Dispatches From Bedlam Farm
By Jon Katz
Villard. 273 pp. $23.95
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Reviewed by Susan Balée
For The Inquirer
nolead ends We're in the dog days of summer, and only the Lab knows what to do: sleep. And swim. Then sleep some more. Humans can do one more thing: read. It doesn't tax the system and can be done in bed, between naps and dips.
Jon Katz has written the perfect summer book, based on his wonderful columns in the online magazine Slate. If you love animals, especially dogs, you need to check out these columns. If you want a more extended visit with border collies Rose and Izzy, Labs Pearl and Clem, Jesus the baby donkey and his herd, the flock of sheep, the rooster and chickens, the barn cat Mother, and Elvis the mammoth steer and his girlfriend Luna, then buy this book. You will not be disappointed.
Katz is a former journalist (he worked at The Inquirer, among other newspapers), who tired of his life in New Jersey and decided what he really needed was to chuck it all, move to a farm, and take care of animals. He did it, and began to document his life at Bedlam Farm in Upstate New York for Slate. "I write about my animals, and so, in a way, they are my crop; they do provide my living." However, "if the farm renews me, it also sometimes wears me out with its constant cycle of health and sickness, disruption and repair, life and death."
That's basically the thesis of this book, as simple as it is profound. Health and sickness on a beautiful spring day:
Yet the day was not proving as serene as I'd hoped. The Labs had found some dead thing the evening before, apparently, and whatever it was had taken a toll on their digestive systems. I awoke to a dreadful mess. . . . Lulu [a donkey] was limping, so I got out the hoofpick, knelt down next to her, and pulled a shard of rock out of her hoof. Thus distracted, I didn't notice the new ram, Rupert, scuttle up behind me and butt me. It wasn't too hard a blow, and Rose was on him in a flash and backed him right up, but lightning bolts shot up and down my vulnerable spine.
Disruption and repair:
Upstairs the barn became a cathedral, soaring to the equivalent of a three-story building . . . Sun streamed through two old-fashioned windows and through holes in the planks. . . . When the sun lit up the old post and beam ceiling, it looked to me like the Sistine Chapel in its weathered glory.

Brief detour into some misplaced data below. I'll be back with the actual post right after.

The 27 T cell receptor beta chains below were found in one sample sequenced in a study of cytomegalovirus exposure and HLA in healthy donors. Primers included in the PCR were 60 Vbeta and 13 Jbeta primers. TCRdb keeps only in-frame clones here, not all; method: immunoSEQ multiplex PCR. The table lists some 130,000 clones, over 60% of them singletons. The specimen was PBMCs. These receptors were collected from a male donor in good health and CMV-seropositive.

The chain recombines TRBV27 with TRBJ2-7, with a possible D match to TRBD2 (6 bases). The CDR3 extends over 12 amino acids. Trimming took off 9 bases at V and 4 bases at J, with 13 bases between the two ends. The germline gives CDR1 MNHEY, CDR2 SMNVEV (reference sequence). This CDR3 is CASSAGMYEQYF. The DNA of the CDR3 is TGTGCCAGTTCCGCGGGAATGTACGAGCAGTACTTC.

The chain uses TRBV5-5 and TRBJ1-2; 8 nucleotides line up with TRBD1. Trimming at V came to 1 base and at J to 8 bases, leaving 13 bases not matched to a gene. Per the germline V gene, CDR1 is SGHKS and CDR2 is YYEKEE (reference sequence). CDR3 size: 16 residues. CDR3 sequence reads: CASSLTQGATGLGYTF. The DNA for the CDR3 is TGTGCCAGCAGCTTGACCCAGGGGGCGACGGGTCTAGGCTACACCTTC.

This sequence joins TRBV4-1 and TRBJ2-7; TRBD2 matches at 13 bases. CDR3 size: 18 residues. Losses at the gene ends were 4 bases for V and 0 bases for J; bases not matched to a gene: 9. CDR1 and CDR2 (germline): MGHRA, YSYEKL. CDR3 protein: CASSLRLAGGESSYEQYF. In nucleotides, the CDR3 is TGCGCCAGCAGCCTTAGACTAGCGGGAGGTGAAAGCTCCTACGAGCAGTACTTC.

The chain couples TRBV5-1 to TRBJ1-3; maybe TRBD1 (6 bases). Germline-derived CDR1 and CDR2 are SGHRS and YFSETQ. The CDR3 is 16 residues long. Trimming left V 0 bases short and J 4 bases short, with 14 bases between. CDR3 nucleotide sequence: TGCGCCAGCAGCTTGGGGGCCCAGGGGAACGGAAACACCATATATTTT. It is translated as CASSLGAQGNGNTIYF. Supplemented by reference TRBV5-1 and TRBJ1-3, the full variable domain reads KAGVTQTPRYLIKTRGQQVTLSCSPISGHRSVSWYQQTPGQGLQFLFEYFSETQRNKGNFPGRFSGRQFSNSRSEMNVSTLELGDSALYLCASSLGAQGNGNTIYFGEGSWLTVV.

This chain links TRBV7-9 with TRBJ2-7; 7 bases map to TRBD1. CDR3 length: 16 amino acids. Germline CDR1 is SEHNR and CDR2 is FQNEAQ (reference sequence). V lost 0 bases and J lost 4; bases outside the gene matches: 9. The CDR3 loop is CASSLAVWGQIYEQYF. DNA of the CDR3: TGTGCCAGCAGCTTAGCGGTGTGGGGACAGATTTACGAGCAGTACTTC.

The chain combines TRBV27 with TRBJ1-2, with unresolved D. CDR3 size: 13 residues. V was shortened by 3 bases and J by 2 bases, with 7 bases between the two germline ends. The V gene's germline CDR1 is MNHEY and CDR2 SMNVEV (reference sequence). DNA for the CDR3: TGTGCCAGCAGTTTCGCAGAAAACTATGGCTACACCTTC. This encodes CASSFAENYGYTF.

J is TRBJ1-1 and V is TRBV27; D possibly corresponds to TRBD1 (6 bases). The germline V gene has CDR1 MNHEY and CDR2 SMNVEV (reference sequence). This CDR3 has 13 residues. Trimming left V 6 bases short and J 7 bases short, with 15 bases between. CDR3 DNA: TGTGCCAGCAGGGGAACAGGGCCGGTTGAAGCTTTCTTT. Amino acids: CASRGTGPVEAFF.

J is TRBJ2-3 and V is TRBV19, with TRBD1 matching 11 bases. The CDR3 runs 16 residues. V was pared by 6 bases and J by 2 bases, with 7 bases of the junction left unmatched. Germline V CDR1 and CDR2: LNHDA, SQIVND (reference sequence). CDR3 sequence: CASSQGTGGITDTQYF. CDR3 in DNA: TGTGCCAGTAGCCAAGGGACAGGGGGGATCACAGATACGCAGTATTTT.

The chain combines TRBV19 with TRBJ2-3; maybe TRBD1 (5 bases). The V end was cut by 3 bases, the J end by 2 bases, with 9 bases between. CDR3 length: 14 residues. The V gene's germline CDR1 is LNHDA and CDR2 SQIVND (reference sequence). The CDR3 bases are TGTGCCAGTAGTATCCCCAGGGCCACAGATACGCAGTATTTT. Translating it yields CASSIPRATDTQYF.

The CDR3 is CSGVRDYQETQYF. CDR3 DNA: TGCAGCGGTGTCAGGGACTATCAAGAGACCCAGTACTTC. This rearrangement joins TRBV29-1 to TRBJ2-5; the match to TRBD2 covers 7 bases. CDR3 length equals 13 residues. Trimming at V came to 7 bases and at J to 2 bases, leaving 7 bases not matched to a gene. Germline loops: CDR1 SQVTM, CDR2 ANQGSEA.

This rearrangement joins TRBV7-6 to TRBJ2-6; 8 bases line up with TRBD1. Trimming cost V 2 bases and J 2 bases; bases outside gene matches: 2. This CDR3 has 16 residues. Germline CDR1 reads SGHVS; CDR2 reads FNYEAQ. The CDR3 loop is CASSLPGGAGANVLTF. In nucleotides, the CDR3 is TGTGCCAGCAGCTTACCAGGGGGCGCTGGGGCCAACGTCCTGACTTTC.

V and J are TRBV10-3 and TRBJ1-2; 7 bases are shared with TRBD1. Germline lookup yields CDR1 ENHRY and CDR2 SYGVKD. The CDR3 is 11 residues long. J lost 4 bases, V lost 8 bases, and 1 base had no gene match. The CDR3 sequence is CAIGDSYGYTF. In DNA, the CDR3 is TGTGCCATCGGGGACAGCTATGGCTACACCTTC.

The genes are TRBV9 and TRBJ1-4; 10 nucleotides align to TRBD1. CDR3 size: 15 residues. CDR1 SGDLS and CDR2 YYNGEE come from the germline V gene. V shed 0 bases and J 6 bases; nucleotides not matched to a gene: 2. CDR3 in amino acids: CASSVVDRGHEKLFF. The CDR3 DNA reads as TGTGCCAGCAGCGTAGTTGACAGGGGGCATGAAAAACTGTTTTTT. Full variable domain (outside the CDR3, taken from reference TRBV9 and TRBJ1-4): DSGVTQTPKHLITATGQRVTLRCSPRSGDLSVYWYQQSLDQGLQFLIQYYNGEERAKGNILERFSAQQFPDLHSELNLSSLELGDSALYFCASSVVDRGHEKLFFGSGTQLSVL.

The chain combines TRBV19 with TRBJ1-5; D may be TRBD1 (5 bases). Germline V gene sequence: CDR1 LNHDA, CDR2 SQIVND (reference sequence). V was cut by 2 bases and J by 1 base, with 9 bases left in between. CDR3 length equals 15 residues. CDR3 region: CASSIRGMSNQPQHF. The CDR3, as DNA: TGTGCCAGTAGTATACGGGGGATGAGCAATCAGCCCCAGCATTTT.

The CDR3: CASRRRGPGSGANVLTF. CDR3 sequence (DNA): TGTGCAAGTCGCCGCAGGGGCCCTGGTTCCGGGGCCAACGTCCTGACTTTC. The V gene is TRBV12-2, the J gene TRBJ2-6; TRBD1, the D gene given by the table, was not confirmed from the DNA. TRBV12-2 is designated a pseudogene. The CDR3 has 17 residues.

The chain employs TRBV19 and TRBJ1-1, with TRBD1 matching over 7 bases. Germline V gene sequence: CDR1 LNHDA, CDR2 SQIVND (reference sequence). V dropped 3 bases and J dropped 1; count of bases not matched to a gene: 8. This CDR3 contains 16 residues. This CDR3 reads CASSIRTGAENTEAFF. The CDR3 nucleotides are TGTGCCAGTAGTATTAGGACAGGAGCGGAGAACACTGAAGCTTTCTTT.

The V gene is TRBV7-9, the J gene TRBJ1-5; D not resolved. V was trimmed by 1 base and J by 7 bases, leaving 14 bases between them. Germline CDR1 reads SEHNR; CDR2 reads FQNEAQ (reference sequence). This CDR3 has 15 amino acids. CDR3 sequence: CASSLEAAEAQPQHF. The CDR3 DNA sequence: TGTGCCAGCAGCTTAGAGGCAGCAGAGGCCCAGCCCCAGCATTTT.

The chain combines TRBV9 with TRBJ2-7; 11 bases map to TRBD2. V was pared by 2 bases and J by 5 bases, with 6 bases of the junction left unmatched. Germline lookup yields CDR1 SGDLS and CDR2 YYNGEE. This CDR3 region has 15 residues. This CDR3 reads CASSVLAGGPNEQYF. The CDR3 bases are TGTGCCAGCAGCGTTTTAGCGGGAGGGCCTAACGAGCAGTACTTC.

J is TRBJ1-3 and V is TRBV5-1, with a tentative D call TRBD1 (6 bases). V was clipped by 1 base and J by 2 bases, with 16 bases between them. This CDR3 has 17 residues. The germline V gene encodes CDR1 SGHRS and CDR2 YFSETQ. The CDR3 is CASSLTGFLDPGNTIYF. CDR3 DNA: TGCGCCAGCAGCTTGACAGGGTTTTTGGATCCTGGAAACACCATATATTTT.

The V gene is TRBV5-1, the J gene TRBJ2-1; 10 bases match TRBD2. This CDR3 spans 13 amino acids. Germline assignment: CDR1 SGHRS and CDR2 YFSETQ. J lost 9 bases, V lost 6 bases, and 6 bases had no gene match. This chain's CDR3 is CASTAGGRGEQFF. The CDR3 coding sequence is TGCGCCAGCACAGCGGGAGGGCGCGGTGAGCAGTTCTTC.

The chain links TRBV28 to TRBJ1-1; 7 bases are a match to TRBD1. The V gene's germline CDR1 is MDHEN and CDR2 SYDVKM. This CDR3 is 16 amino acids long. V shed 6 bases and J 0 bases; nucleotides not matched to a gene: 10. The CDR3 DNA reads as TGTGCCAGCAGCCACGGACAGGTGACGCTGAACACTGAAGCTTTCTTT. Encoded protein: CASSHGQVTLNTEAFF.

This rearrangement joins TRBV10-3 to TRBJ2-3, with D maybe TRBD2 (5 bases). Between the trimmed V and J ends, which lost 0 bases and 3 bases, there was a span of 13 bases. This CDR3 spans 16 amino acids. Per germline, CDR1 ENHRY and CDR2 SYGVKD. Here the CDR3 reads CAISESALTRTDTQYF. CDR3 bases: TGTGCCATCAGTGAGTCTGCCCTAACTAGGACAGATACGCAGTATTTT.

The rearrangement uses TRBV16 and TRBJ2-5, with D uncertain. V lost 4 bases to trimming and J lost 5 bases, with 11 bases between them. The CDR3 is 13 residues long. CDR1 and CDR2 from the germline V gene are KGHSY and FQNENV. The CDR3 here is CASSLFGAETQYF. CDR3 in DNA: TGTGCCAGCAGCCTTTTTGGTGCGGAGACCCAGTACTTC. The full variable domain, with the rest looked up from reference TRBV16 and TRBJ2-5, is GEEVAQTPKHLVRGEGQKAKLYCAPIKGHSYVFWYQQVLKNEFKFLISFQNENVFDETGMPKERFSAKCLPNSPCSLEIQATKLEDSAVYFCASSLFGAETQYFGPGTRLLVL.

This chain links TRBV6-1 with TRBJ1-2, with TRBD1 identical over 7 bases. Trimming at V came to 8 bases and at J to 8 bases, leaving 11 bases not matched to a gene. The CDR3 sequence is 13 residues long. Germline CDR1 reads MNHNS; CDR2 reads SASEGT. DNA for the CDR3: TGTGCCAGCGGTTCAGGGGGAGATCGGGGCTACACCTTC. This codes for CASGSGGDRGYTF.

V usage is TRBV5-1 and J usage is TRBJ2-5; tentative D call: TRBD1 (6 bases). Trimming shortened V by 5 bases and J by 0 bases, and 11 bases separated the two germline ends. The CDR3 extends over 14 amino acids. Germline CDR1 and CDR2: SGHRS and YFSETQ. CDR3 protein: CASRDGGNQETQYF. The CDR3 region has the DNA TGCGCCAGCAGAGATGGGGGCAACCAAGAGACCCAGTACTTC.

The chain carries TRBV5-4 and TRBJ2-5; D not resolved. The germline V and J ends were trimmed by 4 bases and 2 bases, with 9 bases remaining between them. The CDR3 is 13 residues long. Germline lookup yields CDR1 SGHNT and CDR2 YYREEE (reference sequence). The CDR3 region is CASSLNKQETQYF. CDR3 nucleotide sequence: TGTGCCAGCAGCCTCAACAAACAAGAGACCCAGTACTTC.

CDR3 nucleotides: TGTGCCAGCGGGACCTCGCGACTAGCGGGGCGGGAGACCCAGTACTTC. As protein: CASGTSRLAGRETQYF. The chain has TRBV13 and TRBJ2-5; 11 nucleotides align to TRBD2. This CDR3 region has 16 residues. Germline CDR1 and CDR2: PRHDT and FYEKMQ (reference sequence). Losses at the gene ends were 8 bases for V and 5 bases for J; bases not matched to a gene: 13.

Anthony was less apt to see the poetry therein. "That barn is about to fall over," he announced. . . .
Life and death on the farm:
If my animals have taught me anything, it's that life moves along its own path, caring little about what we want or how we feel. Perhaps this is why dogs and other animals are so adaptable and stoic, why they seem to accept their fates while we humans struggle so bitterly to alter ours. . . . Some of us are here, and some of us are gone, but the Dog Days are back, timeless, greater than us and our insignificant lives, very different and very much the same.
The only moments when the narrative falters for me is when Katz attempts to impose a larger meaning on it. At various points, he refers to his lifelong feelings of anger and alienation and how living with the animals on his farm helps him to deal with these personal irritations. That leads to pseudo-epiphanies like this: "Belonging is largely internal, I've come to see, not only a decision by the outside world. I belong if I feel at home, if I'm comfortable with myself and what I'm doing. It's not for [other people] to decide if I'm an outsider or not; it's a matter for me." And this, on training dogs: "Anger does not work. It's not effective, not with people or with dogs. . . . Though the lesson is long overdue, I'm beginning to grasp this anger thing, and work hard to conquer it in the time left to me."
The book doesn't need this touchy-feely framework, and Katz is at his best when he's focused on the dogs and other animals. One of my favorite characters is hard-working border collie Rose. One stormy night, Katz finally discovers where she sleeps: in a spare bedroom, on a single bed with a window overlooking the sheep pasture. "Two or three rawhide bones lay scattered about along with, to my surprise, two or three of the stuffed animals that the Labs loved to march around with, and which Rose rarely deigned to notice. Privately, though, she'd been assembling a stash of bones and toys, along with two of my socks and a handkerchief. I half expected a bottle of whiskey and a nightstand photo of an old flame." This touching insight into Rose the dog is better than any human epiphany. It's why I love Katz's columns and this book, and why you will too.